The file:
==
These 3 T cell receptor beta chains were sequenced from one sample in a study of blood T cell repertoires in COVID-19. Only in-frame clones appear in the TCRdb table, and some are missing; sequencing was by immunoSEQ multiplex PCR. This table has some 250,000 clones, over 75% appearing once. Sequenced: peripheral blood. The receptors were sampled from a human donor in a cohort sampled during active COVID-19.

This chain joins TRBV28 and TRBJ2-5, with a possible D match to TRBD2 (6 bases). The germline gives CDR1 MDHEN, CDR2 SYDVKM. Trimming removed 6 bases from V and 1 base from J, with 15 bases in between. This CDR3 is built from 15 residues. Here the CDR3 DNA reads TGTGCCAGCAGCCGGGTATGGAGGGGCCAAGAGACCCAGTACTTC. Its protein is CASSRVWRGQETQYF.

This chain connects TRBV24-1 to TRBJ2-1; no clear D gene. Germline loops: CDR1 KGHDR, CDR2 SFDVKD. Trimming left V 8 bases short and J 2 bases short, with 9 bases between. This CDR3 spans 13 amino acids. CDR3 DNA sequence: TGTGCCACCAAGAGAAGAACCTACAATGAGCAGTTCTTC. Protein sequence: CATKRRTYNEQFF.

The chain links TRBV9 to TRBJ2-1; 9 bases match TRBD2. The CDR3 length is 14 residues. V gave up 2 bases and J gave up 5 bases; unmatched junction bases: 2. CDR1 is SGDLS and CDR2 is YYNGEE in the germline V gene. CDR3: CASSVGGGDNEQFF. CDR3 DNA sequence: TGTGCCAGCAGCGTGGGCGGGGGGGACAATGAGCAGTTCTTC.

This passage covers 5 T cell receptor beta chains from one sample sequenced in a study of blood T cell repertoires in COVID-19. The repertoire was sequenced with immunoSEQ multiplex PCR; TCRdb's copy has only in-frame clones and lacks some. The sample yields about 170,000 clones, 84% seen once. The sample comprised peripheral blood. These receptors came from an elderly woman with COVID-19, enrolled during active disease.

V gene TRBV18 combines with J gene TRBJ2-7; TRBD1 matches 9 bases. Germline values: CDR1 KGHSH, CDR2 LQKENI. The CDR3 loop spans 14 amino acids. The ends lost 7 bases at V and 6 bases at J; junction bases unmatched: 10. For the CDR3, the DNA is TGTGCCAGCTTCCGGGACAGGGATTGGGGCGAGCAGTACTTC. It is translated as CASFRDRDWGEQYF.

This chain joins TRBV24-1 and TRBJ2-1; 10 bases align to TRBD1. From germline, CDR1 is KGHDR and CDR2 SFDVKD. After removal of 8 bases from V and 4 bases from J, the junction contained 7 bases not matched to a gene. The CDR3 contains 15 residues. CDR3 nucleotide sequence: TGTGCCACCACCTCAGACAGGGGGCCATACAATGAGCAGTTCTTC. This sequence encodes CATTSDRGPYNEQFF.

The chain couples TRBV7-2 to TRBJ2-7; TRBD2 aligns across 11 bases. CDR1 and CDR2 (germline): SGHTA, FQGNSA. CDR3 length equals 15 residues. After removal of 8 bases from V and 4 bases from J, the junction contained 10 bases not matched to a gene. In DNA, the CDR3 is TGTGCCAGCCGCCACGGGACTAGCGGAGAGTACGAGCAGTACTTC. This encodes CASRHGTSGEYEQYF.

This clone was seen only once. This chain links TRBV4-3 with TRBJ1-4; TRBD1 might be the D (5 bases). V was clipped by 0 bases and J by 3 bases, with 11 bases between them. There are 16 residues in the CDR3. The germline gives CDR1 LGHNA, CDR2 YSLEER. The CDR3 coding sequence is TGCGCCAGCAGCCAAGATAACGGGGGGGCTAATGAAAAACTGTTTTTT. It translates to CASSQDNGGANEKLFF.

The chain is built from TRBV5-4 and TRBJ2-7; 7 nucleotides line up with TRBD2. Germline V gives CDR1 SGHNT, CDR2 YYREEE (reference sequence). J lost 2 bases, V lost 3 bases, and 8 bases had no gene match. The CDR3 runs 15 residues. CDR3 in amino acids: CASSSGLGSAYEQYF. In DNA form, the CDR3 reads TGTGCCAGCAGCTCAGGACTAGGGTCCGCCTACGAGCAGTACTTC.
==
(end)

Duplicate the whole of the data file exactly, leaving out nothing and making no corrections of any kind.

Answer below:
These 3 T cell receptor beta chains were sequenced from one sample in a study of blood T cell repertoires in COVID-19. Only in-frame clones appear in the TCRdb table, and some are missing; sequencing was by immunoSEQ multiplex PCR. This table has some 250,000 clones, over 75% appearing once. Sequenced: peripheral blood. The receptors were sampled from a human donor in a cohort sampled during active COVID-19.

This chain joins TRBV28 and TRBJ2-5, with a possible D match to TRBD2 (6 bases). The germline gives CDR1 MDHEN, CDR2 SYDVKM. Trimming removed 6 bases from V and 1 base from J, with 15 bases in between. This CDR3 is built from 15 residues. Here the CDR3 DNA reads TGTGCCAGCAGCCGGGTATGGAGGGGCCAAGAGACCCAGTACTTC. Its protein is CASSRVWRGQETQYF.

This chain connects TRBV24-1 to TRBJ2-1; no clear D gene. Germline loops: CDR1 KGHDR, CDR2 SFDVKD. Trimming left V 8 bases short and J 2 bases short, with 9 bases between. This CDR3 spans 13 amino acids. CDR3 DNA sequence: TGTGCCACCAAGAGAAGAACCTACAATGAGCAGTTCTTC. Protein sequence: CATKRRTYNEQFF.

The chain links TRBV9 to TRBJ2-1; 9 bases match TRBD2. The CDR3 length is 14 residues. V gave up 2 bases and J gave up 5 bases; unmatched junction bases: 2. CDR1 is SGDLS and CDR2 is YYNGEE in the germline V gene. CDR3: CASSVGGGDNEQFF. CDR3 DNA sequence: TGTGCCAGCAGCGTGGGCGGGGGGGACAATGAGCAGTTCTTC.

This passage covers 5 T cell receptor beta chains from one sample sequenced in a study of blood T cell repertoires in COVID-19. The repertoire was sequenced with immunoSEQ multiplex PCR; TCRdb's copy has only in-frame clones and lacks some. The sample yields about 170,000 clones, 84% seen once. The sample comprised peripheral blood. These receptors came from an elderly woman with COVID-19, enrolled during active disease.

V gene TRBV18 combines with J gene TRBJ2-7; TRBD1 matches 9 bases. Germline values: CDR1 KGHSH, CDR2 LQKENI. The CDR3 loop spans 14 amino acids. The ends lost 7 bases at V and 6 bases at J; junction bases unmatched: 10. For the CDR3, the DNA is TGTGCCAGCTTCCGGGACAGGGATTGGGGCGAGCAGTACTTC. It is translated as CASFRDRDWGEQYF.

This chain joins TRBV24-1 and TRBJ2-1; 10 bases align to TRBD1. From germline, CDR1 is KGHDR and CDR2 SFDVKD. After removal of 8 bases from V and 4 bases from J, the junction contained 7 bases not matched to a gene. The CDR3 contains 15 residues. CDR3 nucleotide sequence: TGTGCCACCACCTCAGACAGGGGGCCATACAATGAGCAGTTCTTC. This sequence encodes CATTSDRGPYNEQFF.

The chain couples TRBV7-2 to TRBJ2-7; TRBD2 aligns across 11 bases. CDR1 and CDR2 (germline): SGHTA, FQGNSA. CDR3 length equals 15 residues. After removal of 8 bases from V and 4 bases from J, the junction contained 10 bases not matched to a gene. In DNA, the CDR3 is TGTGCCAGCCGCCACGGGACTAGCGGAGAGTACGAGCAGTACTTC. This encodes CASRHGTSGEYEQYF.

This clone was seen only once. This chain links TRBV4-3 with TRBJ1-4; TRBD1 might be the D (5 bases). V was clipped by 0 bases and J by 3 bases, with 11 bases between them. There are 16 residues in the CDR3. The germline gives CDR1 LGHNA, CDR2 YSLEER. The CDR3 coding sequence is TGCGCCAGCAGCCAAGATAACGGGGGGGCTAATGAAAAACTGTTTTTT. It translates to CASSQDNGGANEKLFF.

The chain is built from TRBV5-4 and TRBJ2-7; 7 nucleotides line up with TRBD2. Germline V gives CDR1 SGHNT, CDR2 YYREEE (reference sequence). J lost 2 bases, V lost 3 bases, and 8 bases had no gene match. The CDR3 runs 15 residues. CDR3 in amino acids: CASSSGLGSAYEQYF. In DNA form, the CDR3 reads TGTGCCAGCAGCTCAGGACTAGGGTCCGCCTACGAGCAGTACTTC.